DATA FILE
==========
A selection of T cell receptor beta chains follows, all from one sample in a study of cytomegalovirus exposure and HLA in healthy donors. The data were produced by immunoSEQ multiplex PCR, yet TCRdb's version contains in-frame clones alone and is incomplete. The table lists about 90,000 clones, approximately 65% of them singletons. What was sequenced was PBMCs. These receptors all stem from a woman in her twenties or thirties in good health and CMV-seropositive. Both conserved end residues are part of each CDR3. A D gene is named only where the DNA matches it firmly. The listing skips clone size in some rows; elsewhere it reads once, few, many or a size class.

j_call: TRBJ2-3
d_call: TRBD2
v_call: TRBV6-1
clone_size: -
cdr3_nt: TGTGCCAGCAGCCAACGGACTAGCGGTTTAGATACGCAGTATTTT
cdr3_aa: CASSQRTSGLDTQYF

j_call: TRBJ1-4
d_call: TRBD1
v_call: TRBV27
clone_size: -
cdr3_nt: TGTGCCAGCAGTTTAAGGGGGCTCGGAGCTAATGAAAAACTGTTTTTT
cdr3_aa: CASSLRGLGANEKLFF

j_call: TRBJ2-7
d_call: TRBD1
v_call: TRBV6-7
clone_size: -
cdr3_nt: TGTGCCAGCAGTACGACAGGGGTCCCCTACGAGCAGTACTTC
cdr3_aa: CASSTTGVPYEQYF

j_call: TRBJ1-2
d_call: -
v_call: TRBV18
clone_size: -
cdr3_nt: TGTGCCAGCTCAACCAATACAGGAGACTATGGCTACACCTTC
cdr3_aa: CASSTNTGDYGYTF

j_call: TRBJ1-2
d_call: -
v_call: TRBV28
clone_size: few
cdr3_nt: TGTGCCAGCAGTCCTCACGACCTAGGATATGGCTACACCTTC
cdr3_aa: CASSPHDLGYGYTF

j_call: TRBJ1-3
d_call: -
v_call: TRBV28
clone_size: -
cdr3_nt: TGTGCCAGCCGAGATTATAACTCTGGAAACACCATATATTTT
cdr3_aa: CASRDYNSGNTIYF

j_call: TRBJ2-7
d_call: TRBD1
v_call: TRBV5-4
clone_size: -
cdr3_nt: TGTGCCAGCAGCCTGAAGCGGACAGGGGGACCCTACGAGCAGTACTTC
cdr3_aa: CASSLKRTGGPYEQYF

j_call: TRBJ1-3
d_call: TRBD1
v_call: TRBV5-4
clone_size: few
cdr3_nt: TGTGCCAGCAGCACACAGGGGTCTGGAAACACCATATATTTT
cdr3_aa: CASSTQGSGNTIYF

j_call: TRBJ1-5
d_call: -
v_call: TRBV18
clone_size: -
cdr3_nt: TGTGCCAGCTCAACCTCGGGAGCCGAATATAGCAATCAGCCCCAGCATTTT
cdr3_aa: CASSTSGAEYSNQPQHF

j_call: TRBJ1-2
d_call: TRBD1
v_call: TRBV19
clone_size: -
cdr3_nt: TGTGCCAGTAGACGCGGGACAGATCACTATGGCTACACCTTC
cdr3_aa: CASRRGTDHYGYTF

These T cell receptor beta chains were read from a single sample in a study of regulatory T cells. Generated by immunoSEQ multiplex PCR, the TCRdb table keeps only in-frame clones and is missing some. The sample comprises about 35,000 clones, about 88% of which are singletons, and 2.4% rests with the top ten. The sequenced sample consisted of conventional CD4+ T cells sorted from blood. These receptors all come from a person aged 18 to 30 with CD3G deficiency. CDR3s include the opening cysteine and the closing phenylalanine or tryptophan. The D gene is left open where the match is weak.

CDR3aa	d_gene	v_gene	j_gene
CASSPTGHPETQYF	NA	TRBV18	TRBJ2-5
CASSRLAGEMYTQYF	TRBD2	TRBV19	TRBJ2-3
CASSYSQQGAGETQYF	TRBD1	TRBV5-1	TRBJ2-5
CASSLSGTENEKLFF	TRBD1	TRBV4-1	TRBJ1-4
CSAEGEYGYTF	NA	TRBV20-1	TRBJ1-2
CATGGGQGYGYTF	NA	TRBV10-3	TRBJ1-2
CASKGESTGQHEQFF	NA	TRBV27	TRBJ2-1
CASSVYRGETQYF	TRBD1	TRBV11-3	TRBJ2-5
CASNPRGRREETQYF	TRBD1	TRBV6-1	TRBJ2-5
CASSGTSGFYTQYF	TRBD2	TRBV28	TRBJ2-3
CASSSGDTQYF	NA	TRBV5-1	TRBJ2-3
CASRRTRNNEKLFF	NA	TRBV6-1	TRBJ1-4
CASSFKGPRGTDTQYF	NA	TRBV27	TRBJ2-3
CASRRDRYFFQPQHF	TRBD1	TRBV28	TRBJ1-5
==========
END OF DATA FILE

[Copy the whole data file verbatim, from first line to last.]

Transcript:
A selection of T cell receptor beta chains follows, all from one sample in a study of cytomegalovirus exposure and HLA in healthy donors. The data were produced by immunoSEQ multiplex PCR, yet TCRdb's version contains in-frame clones alone and is incomplete. The table lists about 90,000 clones, approximately 65% of them singletons. What was sequenced was PBMCs. These receptors all stem from a woman in her twenties or thirties in good health and CMV-seropositive. Both conserved end residues are part of each CDR3. A D gene is named only where the DNA matches it firmly. The listing skips clone size in some rows; elsewhere it reads once, few, many or a size class.

j_call: TRBJ2-3
d_call: TRBD2
v_call: TRBV6-1
clone_size: -
cdr3_nt: TGTGCCAGCAGCCAACGGACTAGCGGTTTAGATACGCAGTATTTT
cdr3_aa: CASSQRTSGLDTQYF

j_call: TRBJ1-4
d_call: TRBD1
v_call: TRBV27
clone_size: -
cdr3_nt: TGTGCCAGCAGTTTAAGGGGGCTCGGAGCTAATGAAAAACTGTTTTTT
cdr3_aa: CASSLRGLGANEKLFF

j_call: TRBJ2-7
d_call: TRBD1
v_call: TRBV6-7
clone_size: -
cdr3_nt: TGTGCCAGCAGTACGACAGGGGTCCCCTACGAGCAGTACTTC
cdr3_aa: CASSTTGVPYEQYF

j_call: TRBJ1-2
d_call: -
v_call: TRBV18
clone_size: -
cdr3_nt: TGTGCCAGCTCAACCAATACAGGAGACTATGGCTACACCTTC
cdr3_aa: CASSTNTGDYGYTF

j_call: TRBJ1-2
d_call: -
v_call: TRBV28
clone_size: few
cdr3_nt: TGTGCCAGCAGTCCTCACGACCTAGGATATGGCTACACCTTC
cdr3_aa: CASSPHDLGYGYTF

j_call: TRBJ1-3
d_call: -
v_call: TRBV28
clone_size: -
cdr3_nt: TGTGCCAGCCGAGATTATAACTCTGGAAACACCATATATTTT
cdr3_aa: CASRDYNSGNTIYF

j_call: TRBJ2-7
d_call: TRBD1
v_call: TRBV5-4
clone_size: -
cdr3_nt: TGTGCCAGCAGCCTGAAGCGGACAGGGGGACCCTACGAGCAGTACTTC
cdr3_aa: CASSLKRTGGPYEQYF

j_call: TRBJ1-3
d_call: TRBD1
v_call: TRBV5-4
clone_size: few
cdr3_nt: TGTGCCAGCAGCACACAGGGGTCTGGAAACACCATATATTTT
cdr3_aa: CASSTQGSGNTIYF

j_call: TRBJ1-5
d_call: -
v_call: TRBV18
clone_size: -
cdr3_nt: TGTGCCAGCTCAACCTCGGGAGCCGAATATAGCAATCAGCCCCAGCATTTT
cdr3_aa: CASSTSGAEYSNQPQHF

j_call: TRBJ1-2
d_call: TRBD1
v_call: TRBV19
clone_size: -
cdr3_nt: TGTGCCAGTAGACGCGGGACAGATCACTATGGCTACACCTTC
cdr3_aa: CASRRGTDHYGYTF

These T cell receptor beta chains were read from a single sample in a study of regulatory T cells. Generated by immunoSEQ multiplex PCR, the TCRdb table keeps only in-frame clones and is missing some. The sample comprises about 35,000 clones, about 88% of which are singletons, and 2.4% rests with the top ten. The sequenced sample consisted of conventional CD4+ T cells sorted from blood. These receptors all come from a person aged 18 to 30 with CD3G deficiency. CDR3s include the opening cysteine and the closing phenylalanine or tryptophan. The D gene is left open where the match is weak.

CDR3aa	d_gene	v_gene	j_gene
CASSPTGHPETQYF	NA	TRBV18	TRBJ2-5
CASSRLAGEMYTQYF	TRBD2	TRBV19	TRBJ2-3
CASSYSQQGAGETQYF	TRBD1	TRBV5-1	TRBJ2-5
CASSLSGTENEKLFF	TRBD1	TRBV4-1	TRBJ1-4
CSAEGEYGYTF	NA	TRBV20-1	TRBJ1-2
CATGGGQGYGYTF	NA	TRBV10-3	TRBJ1-2
CASKGESTGQHEQFF	NA	TRBV27	TRBJ2-1
CASSVYRGETQYF	TRBD1	TRBV11-3	TRBJ2-5
CASNPRGRREETQYF	TRBD1	TRBV6-1	TRBJ2-5
CASSGTSGFYTQYF	TRBD2	TRBV28	TRBJ2-3
CASSSGDTQYF	NA	TRBV5-1	TRBJ2-3
CASRRTRNNEKLFF	NA	TRBV6-1	TRBJ1-4
CASSFKGPRGTDTQYF	NA	TRBV27	TRBJ2-3
CASRRDRYFFQPQHF	TRBD1	TRBV28	TRBJ1-5